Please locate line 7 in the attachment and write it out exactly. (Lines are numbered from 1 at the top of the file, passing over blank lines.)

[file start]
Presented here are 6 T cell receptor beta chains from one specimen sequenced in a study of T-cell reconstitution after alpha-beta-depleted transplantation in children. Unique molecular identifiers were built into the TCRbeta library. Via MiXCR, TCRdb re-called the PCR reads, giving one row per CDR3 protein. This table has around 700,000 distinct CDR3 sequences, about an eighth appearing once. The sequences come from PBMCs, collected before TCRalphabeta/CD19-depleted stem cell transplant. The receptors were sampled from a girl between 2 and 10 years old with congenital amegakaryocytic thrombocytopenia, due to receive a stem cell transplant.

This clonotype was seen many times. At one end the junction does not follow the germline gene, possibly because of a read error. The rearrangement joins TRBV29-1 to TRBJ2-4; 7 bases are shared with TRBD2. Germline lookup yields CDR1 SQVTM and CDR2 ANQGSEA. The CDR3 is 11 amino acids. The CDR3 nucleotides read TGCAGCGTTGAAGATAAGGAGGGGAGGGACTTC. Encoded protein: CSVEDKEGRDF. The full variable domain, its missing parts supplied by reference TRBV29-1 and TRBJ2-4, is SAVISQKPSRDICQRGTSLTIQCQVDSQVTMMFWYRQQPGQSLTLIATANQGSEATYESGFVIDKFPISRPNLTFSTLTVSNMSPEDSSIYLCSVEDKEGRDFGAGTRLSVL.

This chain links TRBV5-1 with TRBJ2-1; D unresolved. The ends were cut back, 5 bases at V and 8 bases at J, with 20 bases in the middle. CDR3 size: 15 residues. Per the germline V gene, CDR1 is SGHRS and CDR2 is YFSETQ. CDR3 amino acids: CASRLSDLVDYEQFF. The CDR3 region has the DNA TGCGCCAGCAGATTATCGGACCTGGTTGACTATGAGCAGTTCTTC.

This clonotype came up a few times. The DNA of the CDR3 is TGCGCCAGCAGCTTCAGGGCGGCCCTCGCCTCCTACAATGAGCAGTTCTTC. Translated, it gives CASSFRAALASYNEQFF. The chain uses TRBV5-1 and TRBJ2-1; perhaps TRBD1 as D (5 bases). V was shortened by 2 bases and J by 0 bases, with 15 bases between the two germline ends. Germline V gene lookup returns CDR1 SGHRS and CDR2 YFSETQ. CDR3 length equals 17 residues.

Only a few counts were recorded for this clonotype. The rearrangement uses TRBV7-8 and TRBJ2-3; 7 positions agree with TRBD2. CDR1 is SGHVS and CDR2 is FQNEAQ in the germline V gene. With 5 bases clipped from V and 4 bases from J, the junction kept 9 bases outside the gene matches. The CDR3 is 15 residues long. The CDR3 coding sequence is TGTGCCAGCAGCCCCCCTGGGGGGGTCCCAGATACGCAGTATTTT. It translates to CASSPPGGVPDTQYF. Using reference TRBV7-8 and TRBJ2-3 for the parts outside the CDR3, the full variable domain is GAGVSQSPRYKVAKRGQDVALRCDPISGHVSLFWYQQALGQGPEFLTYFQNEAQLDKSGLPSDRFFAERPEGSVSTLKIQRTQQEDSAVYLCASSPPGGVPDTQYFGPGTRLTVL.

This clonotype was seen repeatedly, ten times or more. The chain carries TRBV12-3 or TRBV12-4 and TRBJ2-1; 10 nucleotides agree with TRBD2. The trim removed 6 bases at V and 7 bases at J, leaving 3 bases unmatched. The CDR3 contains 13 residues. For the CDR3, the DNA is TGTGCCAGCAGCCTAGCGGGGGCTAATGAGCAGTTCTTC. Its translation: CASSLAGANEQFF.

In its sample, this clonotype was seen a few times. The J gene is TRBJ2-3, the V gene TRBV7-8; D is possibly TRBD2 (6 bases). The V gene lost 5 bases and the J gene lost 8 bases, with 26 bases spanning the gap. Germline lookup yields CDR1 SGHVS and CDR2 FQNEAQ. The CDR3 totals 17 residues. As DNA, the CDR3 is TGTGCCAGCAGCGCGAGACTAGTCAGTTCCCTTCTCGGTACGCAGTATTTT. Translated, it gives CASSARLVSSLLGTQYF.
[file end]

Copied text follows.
In its sample, this clonotype was seen a few times. The J gene is TRBJ2-3, the V gene TRBV7-8; D is possibly TRBD2 (6 bases). The V gene lost 5 bases and the J gene lost 8 bases, with 26 bases spanning the gap. Germline lookup yields CDR1 SGHVS and CDR2 FQNEAQ. The CDR3 totals 17 residues. As DNA, the CDR3 is TGTGCCAGCAGCGCGAGACTAGTCAGTTCCCTTCTCGGTACGCAGTATTTT. Translated, it gives CASSARLVSSLLGTQYF.